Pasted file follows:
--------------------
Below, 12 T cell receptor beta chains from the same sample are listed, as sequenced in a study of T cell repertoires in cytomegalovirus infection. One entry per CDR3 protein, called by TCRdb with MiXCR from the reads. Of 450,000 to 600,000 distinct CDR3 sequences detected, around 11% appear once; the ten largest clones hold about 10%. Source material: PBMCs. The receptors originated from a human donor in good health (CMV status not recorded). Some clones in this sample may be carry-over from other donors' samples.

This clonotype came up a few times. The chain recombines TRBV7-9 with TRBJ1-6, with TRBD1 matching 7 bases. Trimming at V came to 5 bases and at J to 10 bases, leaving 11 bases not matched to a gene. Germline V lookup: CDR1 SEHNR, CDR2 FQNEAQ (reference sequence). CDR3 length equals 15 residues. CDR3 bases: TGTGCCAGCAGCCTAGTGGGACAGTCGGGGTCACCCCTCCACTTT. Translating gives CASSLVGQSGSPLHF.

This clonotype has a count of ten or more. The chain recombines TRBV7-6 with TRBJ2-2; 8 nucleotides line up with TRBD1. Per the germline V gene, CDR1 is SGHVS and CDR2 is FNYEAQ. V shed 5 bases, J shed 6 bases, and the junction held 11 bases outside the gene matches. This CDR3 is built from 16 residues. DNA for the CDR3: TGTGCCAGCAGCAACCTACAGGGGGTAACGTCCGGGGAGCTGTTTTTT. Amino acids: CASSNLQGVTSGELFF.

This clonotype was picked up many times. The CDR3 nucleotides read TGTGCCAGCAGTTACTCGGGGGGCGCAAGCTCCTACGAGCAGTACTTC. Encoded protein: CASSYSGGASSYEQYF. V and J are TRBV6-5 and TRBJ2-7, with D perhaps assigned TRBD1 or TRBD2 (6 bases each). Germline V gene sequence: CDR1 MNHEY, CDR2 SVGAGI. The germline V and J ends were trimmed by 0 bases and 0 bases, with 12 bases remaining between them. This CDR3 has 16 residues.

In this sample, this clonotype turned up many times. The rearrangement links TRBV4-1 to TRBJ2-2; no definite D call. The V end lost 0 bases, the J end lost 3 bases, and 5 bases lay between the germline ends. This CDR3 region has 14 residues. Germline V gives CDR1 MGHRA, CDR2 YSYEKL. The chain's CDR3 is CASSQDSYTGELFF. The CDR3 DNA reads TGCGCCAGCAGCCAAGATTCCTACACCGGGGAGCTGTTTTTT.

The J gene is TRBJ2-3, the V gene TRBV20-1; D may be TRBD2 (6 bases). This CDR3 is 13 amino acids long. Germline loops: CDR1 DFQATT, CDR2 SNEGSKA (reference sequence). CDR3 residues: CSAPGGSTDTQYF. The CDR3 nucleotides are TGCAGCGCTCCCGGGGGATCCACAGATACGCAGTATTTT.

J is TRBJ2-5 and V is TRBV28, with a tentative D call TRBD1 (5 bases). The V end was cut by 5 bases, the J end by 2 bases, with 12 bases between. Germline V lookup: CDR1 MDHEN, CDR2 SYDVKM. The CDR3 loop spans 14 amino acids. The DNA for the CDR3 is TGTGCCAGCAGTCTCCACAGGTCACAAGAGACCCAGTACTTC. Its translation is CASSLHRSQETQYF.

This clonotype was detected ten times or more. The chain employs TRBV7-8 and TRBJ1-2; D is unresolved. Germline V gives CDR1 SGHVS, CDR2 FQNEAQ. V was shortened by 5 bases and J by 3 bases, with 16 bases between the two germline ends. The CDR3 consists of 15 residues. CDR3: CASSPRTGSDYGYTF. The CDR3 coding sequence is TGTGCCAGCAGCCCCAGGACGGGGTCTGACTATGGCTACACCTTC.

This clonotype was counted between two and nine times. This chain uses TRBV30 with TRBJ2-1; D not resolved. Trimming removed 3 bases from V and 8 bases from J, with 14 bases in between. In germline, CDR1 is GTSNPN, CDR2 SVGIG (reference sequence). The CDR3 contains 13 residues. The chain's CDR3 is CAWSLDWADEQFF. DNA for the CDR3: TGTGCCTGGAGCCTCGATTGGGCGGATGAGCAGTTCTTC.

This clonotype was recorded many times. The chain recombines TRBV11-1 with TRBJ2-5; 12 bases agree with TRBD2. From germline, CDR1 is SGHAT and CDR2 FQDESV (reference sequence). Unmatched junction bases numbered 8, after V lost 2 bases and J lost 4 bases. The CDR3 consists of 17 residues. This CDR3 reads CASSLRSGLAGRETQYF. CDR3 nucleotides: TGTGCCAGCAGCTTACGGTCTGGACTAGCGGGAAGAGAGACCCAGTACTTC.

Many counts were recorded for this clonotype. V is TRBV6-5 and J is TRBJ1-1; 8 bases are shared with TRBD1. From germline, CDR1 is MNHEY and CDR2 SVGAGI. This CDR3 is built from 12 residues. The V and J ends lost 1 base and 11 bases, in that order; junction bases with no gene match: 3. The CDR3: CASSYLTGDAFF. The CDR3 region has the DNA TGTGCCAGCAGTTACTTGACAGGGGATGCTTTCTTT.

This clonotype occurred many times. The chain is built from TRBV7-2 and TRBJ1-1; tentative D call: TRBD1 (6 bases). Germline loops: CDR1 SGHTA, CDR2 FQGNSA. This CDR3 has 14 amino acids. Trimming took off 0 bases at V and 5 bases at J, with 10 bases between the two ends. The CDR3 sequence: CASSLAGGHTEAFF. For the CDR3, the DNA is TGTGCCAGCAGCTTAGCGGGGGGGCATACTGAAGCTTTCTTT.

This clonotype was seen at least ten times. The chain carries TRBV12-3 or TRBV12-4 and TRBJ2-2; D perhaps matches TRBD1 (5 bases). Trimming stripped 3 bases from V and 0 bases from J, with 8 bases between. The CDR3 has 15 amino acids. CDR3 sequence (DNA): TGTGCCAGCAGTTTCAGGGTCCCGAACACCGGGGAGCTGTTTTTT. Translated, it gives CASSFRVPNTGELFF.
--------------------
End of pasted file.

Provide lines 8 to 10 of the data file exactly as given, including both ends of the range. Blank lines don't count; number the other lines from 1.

This clonotype was detected ten times or more. The chain employs TRBV7-8 and TRBJ1-2; D is unresolved. Germline V gives CDR1 SGHVS, CDR2 FQNEAQ. V was shortened by 5 bases and J by 3 bases, with 16 bases between the two germline ends. The CDR3 consists of 15 residues. CDR3: CASSPRTGSDYGYTF. The CDR3 coding sequence is TGTGCCAGCAGCCCCAGGACGGGGTCTGACTATGGCTACACCTTC.

This clonotype was counted between two and nine times. This chain uses TRBV30 with TRBJ2-1; D not resolved. Trimming removed 3 bases from V and 8 bases from J, with 14 bases in between. In germline, CDR1 is GTSNPN, CDR2 SVGIG (reference sequence). The CDR3 contains 13 residues. The chain's CDR3 is CAWSLDWADEQFF. DNA for the CDR3: TGTGCCTGGAGCCTCGATTGGGCGGATGAGCAGTTCTTC.

This clonotype was recorded many times. The chain recombines TRBV11-1 with TRBJ2-5; 12 bases agree with TRBD2. From germline, CDR1 is SGHAT and CDR2 FQDESV (reference sequence). Unmatched junction bases numbered 8, after V lost 2 bases and J lost 4 bases. The CDR3 consists of 17 residues. This CDR3 reads CASSLRSGLAGRETQYF. CDR3 nucleotides: TGTGCCAGCAGCTTACGGTCTGGACTAGCGGGAAGAGAGACCCAGTACTTC.